Zach's opinion: Overall, I found the idea expressed in this paper to be well-articulated. While I think that the grid-world environment is a bit simplistic, their results are interesting. Being able to learn intent in an online manner is an important problem to solve if we’re interested in robust collaboration between humans and autonomous agents. However, the authors point out that training on pixel input fails in the majority of cases, 64% of the time, which raises concerns about how well the method would generalize to non-trivial environments.
Rohin's opinion: I'm excited that the ideas from CIRL are making their way to deep RL. Ultimately I expect we'll want an agent that takes all of its sensory data as evidence about "what the human wants", rather than relying on a special reward channel, or a special type of data called "comparisons" or "demonstrations", and this work takes that sort of approach.
For these simple environments, an agent trained to perform well with another artificial agent will generalize reasonably well to real humans, because there's only a few reasonable strategies for the principal to take. However, with more complex environments, when there are many ways to interact, we can't expect such generalization. (I'll have a paper and blog post coming out soon about this phenomenon.)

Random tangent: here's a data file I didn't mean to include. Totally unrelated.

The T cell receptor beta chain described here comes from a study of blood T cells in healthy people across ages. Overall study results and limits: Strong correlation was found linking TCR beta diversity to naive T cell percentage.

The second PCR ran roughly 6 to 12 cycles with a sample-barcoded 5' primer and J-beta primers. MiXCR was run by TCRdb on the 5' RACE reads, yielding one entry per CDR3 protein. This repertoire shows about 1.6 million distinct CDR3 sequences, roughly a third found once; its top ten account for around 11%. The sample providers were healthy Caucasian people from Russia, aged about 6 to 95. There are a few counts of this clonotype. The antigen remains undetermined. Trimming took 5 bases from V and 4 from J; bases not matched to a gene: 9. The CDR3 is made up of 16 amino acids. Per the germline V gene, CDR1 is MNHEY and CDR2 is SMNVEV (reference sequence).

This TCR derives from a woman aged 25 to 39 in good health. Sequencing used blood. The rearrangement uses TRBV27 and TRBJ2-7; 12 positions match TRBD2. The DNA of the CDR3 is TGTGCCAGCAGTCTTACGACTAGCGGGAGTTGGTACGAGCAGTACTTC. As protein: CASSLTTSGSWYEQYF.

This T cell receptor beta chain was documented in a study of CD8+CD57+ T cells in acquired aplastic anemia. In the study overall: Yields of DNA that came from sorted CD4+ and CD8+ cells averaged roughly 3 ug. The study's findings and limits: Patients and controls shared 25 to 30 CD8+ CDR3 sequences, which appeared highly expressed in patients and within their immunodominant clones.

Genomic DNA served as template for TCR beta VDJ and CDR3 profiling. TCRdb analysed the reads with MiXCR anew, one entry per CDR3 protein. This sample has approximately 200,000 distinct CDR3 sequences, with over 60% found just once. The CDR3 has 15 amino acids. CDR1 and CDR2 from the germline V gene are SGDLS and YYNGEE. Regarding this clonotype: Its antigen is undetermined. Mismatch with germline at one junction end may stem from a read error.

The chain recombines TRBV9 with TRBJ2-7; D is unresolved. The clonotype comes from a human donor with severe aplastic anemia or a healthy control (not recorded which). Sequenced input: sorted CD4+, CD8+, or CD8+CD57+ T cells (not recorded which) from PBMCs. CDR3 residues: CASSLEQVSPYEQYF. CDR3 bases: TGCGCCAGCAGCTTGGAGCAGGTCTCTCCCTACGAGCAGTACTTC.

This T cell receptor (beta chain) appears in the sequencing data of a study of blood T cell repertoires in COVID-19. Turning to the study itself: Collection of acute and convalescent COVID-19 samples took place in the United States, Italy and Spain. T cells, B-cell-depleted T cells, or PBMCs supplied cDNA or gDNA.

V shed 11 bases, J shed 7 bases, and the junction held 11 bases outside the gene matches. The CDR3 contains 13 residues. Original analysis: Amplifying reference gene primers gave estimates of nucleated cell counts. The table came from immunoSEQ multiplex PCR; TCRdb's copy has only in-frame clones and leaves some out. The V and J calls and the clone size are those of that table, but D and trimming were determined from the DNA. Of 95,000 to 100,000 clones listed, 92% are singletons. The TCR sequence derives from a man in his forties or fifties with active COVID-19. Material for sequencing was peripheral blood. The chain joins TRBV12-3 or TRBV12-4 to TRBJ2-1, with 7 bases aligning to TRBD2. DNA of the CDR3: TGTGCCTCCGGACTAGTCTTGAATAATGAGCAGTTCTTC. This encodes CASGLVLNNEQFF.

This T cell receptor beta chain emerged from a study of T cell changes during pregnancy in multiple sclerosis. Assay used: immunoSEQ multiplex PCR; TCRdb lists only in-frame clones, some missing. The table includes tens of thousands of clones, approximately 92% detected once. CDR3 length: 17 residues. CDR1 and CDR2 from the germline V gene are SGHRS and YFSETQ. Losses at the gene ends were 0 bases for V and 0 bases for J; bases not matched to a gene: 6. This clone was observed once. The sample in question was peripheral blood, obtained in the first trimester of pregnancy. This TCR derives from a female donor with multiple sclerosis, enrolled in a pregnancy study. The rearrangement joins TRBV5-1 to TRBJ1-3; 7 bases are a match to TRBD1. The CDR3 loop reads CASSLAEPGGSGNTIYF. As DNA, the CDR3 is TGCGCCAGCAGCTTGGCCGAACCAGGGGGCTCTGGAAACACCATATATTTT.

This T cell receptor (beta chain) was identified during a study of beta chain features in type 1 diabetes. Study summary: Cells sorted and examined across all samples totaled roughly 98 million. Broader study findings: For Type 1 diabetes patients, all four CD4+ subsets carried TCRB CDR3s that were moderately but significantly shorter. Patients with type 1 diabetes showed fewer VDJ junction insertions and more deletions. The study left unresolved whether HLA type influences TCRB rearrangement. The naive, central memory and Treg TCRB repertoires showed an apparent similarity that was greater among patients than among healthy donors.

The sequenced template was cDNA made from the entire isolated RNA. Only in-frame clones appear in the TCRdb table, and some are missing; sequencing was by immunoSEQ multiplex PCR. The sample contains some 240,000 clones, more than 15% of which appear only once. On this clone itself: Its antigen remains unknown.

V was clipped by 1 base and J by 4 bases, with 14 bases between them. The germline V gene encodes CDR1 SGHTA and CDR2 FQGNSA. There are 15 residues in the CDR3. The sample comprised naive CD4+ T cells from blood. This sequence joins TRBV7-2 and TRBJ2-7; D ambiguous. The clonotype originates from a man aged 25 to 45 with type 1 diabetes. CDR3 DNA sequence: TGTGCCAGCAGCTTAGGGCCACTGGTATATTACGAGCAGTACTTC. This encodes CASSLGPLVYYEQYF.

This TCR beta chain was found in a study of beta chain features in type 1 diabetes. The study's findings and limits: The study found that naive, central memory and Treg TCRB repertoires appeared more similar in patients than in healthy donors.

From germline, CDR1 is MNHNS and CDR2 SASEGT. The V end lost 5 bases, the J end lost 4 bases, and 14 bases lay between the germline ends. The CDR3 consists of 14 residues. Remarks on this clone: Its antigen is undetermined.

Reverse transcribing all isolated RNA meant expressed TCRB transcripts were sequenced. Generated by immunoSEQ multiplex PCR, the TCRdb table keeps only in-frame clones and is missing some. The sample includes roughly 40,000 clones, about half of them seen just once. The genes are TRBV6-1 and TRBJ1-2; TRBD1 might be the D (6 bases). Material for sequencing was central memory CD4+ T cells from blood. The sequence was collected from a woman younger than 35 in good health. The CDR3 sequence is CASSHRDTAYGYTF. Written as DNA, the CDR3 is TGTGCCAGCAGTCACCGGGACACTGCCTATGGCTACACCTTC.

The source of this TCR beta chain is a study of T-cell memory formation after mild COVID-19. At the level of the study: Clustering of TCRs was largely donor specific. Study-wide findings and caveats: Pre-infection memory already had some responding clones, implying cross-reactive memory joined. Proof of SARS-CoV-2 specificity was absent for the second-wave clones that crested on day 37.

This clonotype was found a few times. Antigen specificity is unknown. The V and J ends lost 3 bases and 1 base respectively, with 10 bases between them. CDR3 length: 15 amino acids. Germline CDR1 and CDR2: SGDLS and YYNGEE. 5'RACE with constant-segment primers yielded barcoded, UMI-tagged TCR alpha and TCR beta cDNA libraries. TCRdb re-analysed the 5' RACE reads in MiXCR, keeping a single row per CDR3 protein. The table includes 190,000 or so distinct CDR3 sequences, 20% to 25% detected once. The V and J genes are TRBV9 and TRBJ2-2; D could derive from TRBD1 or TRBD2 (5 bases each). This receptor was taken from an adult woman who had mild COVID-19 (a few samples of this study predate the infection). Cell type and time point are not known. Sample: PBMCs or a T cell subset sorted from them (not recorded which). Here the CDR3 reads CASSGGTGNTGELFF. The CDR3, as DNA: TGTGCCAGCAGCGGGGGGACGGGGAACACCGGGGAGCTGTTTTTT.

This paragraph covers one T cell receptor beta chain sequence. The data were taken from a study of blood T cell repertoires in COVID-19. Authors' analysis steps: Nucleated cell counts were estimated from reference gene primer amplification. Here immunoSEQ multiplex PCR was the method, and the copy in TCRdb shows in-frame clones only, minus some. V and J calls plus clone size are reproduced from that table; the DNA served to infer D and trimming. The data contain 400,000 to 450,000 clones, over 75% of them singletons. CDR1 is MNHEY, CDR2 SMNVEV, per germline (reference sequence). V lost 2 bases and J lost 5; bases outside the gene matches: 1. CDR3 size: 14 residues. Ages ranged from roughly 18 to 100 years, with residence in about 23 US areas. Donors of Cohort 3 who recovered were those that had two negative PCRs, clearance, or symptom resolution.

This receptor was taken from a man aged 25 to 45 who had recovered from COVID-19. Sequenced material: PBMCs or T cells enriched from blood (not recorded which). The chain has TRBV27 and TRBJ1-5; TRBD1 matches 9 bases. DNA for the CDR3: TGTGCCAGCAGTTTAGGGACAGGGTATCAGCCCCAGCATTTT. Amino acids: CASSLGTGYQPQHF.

Technical AI alignment
Technical agendas and prioritization
Four Ways An Impact Measure Could Help Alignment (Matthew Barnett) (summarized by Asya Bergal): Much recent (AN #25) work (AN #49) has focused on quantifying the effect an AI has on the world, aka measuring impact, though some are skeptical. This post presents four potential ways impact measures could help with AI alignment. First, impact could act as a regularizer: an untrained AI attempting to do value learning could have an impact penalty that prevents it from taking dangerous actions before it is confident it has learned the right utility function. Second, impact could act as a safety protocol: if our training process is dangerous, e.g. due to mesa optimization (AN #58), we can penalize impact during training to safely test models that may be misaligned. Third, impact could act as an influence-limiter: impact measures could help us construct AIs with intentionally limited scope that won’t heavily optimize the world as a side effect. Fourth, impact could help us with deconfusion: even if impact measures themselves aren't used, conceptual clarity about impact could help us gain conceptual clarity about other important concepts such as corrigibility, mild optimization, etc.